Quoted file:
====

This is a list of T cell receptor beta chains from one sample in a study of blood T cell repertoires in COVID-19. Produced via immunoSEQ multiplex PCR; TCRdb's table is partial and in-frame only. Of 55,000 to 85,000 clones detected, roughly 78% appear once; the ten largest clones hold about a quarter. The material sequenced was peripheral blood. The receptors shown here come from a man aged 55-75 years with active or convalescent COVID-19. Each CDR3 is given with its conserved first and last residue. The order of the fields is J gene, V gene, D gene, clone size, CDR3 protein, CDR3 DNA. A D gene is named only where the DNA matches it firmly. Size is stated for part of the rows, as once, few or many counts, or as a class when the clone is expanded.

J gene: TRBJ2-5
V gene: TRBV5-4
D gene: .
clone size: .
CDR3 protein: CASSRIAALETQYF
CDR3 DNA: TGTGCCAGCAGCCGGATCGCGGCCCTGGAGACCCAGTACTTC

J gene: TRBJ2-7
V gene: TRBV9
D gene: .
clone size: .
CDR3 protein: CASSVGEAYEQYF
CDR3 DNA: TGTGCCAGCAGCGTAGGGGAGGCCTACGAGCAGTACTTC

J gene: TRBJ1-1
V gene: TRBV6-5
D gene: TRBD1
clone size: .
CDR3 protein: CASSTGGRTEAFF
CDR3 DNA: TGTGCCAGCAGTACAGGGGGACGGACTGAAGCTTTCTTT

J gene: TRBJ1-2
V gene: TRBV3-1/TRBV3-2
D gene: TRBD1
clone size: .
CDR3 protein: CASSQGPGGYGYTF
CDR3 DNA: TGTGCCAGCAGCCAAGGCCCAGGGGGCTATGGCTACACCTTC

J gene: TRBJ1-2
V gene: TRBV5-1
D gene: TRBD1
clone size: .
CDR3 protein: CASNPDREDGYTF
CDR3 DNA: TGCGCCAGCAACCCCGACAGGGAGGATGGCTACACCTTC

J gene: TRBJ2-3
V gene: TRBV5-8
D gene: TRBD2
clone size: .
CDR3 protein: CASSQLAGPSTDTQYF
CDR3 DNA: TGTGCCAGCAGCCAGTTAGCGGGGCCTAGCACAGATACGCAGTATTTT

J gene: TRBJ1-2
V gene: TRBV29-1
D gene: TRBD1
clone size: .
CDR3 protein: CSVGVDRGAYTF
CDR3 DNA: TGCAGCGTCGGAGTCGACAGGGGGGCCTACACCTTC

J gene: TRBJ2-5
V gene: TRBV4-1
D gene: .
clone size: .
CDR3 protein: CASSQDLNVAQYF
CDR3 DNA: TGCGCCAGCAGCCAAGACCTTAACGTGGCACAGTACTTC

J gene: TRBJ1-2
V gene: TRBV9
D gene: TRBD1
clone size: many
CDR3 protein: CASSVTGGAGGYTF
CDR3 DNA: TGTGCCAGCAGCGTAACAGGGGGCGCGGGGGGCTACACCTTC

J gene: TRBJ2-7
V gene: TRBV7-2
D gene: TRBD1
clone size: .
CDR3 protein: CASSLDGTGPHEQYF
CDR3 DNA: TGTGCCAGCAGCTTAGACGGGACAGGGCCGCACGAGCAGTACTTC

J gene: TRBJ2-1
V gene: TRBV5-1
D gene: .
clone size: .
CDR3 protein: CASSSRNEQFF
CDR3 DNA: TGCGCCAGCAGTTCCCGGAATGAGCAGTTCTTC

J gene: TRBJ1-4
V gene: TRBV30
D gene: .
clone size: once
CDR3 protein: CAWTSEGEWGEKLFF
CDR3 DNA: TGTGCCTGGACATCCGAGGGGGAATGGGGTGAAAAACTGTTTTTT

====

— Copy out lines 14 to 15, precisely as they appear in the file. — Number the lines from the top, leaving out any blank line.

J gene: TRBJ1-1
V gene: TRBV6-5